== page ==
Interview With Actor Alexander Cooper

By Ruth on September 11, 2016 in Interview, movie, television

In this realm of interviewing all sorts of people within the film industry. the stories and people never cease to amaze me. There is never one “right” path to becoming an actor and/or filmmaker, and that is absolutely true with Alexander Cooper. Labeling him as merely an actor does not begin to describe his passion for film, and recently he answered some questions concerning his career in the film industry as well as some of his current projects. 


RH: Why did you decide to become an actor? What kind of training have you had?

AC: I have not had any formal acting training besides drama classes whilst at secondary school.  However, I was on the stage whilst at school and performing amateur dramatics with a Stamford theatre company called Shoestring Theatre.  My brother performed in many roles and played the lead in Macbeth.  My initial intentions were not to get into acting at all.  I had actually gone to law school previously and worked at various firms in London.  However, the cinema bug had bitten me at a young age, and it had always been a dream to make my own films and indeed play a part in them.  A dream that came to be fulfilled by making my own films.  My cousin Vanessa Kirby is  also an actress, so who knows–maybe it is in the blood?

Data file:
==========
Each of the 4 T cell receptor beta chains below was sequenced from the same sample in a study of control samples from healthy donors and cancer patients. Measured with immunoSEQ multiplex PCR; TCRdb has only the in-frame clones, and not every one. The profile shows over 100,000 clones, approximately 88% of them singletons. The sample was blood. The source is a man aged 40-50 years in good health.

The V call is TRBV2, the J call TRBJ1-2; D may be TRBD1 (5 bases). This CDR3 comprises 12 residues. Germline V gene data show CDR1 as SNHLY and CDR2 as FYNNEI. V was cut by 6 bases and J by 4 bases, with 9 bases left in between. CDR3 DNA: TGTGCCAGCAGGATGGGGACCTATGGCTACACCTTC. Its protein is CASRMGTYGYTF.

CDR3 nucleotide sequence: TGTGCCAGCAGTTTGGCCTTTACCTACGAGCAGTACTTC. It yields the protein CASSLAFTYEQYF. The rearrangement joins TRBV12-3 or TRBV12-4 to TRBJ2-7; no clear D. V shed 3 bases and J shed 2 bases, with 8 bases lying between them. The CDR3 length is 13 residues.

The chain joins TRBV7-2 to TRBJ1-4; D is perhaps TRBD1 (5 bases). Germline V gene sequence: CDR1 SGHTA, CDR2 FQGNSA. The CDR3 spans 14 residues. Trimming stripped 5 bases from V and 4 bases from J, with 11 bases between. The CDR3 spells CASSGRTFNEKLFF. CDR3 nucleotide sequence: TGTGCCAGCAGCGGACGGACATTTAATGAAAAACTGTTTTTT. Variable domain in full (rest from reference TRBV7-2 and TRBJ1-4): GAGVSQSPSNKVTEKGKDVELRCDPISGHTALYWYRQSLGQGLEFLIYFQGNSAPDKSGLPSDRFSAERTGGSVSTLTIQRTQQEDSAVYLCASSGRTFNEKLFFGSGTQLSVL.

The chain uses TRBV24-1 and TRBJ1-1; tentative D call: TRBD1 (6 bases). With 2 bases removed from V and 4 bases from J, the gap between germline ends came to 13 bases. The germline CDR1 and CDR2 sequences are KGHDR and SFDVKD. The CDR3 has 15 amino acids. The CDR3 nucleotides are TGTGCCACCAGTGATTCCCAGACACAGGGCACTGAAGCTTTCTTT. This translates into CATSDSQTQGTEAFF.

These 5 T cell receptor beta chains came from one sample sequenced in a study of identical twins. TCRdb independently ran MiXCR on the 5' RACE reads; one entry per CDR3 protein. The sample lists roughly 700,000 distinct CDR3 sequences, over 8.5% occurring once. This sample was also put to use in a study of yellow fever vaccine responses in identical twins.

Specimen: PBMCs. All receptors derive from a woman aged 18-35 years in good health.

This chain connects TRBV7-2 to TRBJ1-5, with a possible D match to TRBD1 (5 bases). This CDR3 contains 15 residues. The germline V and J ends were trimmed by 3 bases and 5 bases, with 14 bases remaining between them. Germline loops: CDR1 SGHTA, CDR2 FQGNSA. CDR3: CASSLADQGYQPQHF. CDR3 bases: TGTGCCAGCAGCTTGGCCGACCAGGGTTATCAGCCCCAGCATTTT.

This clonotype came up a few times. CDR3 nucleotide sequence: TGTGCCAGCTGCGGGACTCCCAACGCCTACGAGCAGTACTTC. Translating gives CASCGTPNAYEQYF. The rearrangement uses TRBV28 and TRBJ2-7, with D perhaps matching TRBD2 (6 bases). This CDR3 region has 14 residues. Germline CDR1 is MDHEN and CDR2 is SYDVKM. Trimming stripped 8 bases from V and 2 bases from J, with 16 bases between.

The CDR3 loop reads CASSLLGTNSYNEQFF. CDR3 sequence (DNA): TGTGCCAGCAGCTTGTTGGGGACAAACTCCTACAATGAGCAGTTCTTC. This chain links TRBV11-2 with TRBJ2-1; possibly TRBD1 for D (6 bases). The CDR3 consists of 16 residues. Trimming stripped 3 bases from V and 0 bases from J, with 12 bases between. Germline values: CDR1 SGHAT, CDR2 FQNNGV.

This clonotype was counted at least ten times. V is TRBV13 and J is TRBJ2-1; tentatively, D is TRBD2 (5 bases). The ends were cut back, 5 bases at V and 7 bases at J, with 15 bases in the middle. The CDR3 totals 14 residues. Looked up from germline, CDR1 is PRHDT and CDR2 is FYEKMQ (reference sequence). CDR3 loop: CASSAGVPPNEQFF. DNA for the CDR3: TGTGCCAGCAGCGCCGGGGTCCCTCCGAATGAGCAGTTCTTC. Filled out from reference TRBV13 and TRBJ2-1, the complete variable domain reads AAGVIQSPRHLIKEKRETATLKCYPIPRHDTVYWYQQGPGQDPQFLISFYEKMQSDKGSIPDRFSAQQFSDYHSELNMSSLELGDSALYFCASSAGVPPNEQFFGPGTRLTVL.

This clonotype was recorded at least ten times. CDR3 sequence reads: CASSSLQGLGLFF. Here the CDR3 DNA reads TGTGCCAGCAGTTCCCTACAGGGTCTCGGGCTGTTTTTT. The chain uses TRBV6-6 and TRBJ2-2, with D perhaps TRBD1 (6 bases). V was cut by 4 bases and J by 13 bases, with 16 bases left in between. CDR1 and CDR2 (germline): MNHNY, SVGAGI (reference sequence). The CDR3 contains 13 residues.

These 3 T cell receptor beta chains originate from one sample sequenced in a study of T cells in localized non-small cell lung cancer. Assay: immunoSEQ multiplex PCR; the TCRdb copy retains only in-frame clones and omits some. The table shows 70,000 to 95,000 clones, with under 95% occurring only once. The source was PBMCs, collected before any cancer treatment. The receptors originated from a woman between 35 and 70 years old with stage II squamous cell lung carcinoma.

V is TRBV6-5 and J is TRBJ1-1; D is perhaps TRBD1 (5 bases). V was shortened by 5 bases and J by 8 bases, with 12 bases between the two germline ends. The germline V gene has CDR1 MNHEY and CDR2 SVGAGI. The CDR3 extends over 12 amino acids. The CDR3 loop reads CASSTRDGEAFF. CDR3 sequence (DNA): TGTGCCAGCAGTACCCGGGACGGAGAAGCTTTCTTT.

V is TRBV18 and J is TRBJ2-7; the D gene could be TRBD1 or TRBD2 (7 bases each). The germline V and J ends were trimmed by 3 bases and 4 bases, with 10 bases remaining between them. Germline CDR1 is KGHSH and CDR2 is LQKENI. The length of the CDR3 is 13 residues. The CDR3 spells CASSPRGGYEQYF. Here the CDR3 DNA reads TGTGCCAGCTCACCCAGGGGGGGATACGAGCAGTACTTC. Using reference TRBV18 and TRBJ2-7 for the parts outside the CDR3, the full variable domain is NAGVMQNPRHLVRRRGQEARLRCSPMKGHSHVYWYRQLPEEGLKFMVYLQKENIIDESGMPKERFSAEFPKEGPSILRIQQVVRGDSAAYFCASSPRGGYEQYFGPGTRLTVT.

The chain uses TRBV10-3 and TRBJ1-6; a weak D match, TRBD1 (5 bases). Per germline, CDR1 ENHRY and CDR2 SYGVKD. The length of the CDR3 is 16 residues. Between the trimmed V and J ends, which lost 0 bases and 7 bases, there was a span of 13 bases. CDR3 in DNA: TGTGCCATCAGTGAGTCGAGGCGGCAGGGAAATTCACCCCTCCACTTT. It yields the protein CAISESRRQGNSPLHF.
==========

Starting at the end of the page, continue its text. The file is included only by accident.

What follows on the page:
What was your first professional job? What was that experience like?

Wow, this takes me back.  I believe my first professional job was working as a farm hand one summer with my friend Conor overseeing deliveries of grain.  We had to take moisture readings of the grain before ensuring the grain was stored safely under cover, and free of vermin, etc.  The job was dull and the grain was itchy; we even spent a day pulling weeds out of a nearby field where the farmer’s horse was.   Would you believe I spent my earnings on building my own home cinema?  Another dream achieved!

You have gotten to work as an extra/background actor for quite a few top films. Tell us about your most memorable ones and what your experience was and/or what you learned from them.